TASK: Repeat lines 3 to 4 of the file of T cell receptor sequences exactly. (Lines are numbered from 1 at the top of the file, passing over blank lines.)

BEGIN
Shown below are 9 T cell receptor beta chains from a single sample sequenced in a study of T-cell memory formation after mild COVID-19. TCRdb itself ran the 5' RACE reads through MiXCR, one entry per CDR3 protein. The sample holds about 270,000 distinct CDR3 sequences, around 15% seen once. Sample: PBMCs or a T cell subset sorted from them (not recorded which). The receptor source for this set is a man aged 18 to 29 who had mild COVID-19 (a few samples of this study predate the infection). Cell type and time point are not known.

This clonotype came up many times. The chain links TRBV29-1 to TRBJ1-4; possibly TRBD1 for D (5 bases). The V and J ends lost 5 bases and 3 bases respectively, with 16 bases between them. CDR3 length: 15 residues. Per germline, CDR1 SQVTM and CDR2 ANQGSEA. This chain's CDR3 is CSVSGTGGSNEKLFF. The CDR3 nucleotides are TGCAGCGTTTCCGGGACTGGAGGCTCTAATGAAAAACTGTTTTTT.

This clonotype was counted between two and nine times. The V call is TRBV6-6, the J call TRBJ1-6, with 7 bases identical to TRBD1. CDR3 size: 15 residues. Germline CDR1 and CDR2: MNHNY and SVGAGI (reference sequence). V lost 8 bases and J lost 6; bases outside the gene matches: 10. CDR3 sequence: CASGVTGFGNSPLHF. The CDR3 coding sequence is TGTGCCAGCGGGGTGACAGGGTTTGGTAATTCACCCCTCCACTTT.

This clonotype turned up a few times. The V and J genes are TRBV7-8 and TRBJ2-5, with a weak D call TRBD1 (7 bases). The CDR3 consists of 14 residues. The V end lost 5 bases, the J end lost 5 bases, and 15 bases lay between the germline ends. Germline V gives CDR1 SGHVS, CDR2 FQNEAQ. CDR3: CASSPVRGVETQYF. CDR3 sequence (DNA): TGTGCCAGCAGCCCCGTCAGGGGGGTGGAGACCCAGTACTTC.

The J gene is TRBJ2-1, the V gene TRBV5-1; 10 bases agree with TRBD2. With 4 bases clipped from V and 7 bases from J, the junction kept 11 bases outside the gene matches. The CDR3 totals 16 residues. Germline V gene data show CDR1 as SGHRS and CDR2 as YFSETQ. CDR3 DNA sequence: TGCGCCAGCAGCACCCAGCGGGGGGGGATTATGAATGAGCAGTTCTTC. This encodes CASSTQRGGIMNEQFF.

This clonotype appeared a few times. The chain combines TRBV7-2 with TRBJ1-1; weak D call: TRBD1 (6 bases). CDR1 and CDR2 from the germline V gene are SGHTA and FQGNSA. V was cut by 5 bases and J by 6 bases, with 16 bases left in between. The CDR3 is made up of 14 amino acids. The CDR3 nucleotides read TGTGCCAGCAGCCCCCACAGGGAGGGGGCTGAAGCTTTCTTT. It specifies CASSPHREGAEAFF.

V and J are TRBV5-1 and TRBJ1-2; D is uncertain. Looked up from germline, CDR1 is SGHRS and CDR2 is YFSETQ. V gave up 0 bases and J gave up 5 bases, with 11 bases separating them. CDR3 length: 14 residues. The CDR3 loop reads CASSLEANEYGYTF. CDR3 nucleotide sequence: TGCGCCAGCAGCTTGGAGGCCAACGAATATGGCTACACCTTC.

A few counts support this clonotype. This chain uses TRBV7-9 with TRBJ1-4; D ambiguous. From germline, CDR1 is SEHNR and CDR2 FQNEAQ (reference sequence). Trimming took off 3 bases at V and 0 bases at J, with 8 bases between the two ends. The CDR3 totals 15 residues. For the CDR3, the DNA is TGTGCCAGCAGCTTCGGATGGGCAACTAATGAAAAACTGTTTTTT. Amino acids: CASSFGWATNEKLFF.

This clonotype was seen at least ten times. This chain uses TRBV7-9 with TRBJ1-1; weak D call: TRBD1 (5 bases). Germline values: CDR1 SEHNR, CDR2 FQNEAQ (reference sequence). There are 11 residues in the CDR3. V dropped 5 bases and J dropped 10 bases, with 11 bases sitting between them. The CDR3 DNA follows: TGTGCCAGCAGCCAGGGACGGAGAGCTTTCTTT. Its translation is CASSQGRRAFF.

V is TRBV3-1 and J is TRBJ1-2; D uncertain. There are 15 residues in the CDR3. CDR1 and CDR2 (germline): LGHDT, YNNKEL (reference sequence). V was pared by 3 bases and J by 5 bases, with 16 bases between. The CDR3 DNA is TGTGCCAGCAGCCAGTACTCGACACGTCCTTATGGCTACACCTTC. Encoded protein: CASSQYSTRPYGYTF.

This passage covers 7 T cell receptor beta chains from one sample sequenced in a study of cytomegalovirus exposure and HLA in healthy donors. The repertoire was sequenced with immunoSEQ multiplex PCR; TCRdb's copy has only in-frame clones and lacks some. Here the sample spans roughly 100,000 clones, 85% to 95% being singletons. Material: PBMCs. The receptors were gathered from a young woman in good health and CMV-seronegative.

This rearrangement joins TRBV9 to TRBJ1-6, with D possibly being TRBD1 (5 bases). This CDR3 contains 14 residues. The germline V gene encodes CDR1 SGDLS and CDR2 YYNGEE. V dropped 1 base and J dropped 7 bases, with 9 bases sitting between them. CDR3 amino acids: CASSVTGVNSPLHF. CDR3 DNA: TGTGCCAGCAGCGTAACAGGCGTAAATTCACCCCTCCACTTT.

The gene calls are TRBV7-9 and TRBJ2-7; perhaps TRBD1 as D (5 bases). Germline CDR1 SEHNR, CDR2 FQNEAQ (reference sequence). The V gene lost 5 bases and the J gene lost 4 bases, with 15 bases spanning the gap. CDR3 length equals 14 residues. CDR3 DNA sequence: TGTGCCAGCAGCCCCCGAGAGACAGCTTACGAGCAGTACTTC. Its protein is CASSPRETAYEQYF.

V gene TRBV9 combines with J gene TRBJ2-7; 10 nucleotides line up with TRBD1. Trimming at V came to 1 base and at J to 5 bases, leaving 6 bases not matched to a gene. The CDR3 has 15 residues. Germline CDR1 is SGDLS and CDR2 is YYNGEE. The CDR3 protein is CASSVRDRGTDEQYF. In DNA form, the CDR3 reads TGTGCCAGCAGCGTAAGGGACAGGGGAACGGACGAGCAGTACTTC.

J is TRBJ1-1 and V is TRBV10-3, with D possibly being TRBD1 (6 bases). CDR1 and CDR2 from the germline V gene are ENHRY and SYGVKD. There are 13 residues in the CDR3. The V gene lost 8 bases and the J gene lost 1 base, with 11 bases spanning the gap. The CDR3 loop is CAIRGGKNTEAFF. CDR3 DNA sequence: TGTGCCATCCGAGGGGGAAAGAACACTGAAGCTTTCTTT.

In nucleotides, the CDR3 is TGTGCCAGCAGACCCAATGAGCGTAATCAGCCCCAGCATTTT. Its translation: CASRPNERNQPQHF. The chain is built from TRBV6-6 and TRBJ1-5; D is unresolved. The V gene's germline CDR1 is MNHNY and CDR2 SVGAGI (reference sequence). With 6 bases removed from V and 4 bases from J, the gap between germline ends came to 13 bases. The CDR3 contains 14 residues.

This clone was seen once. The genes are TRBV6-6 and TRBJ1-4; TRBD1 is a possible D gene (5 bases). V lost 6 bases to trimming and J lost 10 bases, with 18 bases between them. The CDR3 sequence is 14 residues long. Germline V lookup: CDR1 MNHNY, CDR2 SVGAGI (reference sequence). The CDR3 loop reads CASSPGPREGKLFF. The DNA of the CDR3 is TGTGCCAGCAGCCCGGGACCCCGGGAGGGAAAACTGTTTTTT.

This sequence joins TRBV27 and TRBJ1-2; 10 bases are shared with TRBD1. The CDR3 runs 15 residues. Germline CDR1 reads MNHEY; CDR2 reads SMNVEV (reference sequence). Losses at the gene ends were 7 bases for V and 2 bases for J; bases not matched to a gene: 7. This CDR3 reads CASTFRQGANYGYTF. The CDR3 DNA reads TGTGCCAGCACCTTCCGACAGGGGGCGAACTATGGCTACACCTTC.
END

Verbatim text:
This clonotype was counted between two and nine times. The V call is TRBV6-6, the J call TRBJ1-6, with 7 bases identical to TRBD1. CDR3 size: 15 residues. Germline CDR1 and CDR2: MNHNY and SVGAGI (reference sequence). V lost 8 bases and J lost 6; bases outside the gene matches: 10. CDR3 sequence: CASGVTGFGNSPLHF. The CDR3 coding sequence is TGTGCCAGCGGGGTGACAGGGTTTGGTAATTCACCCCTCCACTTT.

This clonotype turned up a few times. The V and J genes are TRBV7-8 and TRBJ2-5, with a weak D call TRBD1 (7 bases). The CDR3 consists of 14 residues. The V end lost 5 bases, the J end lost 5 bases, and 15 bases lay between the germline ends. Germline V gives CDR1 SGHVS, CDR2 FQNEAQ. CDR3: CASSPVRGVETQYF. CDR3 sequence (DNA): TGTGCCAGCAGCCCCGTCAGGGGGGTGGAGACCCAGTACTTC.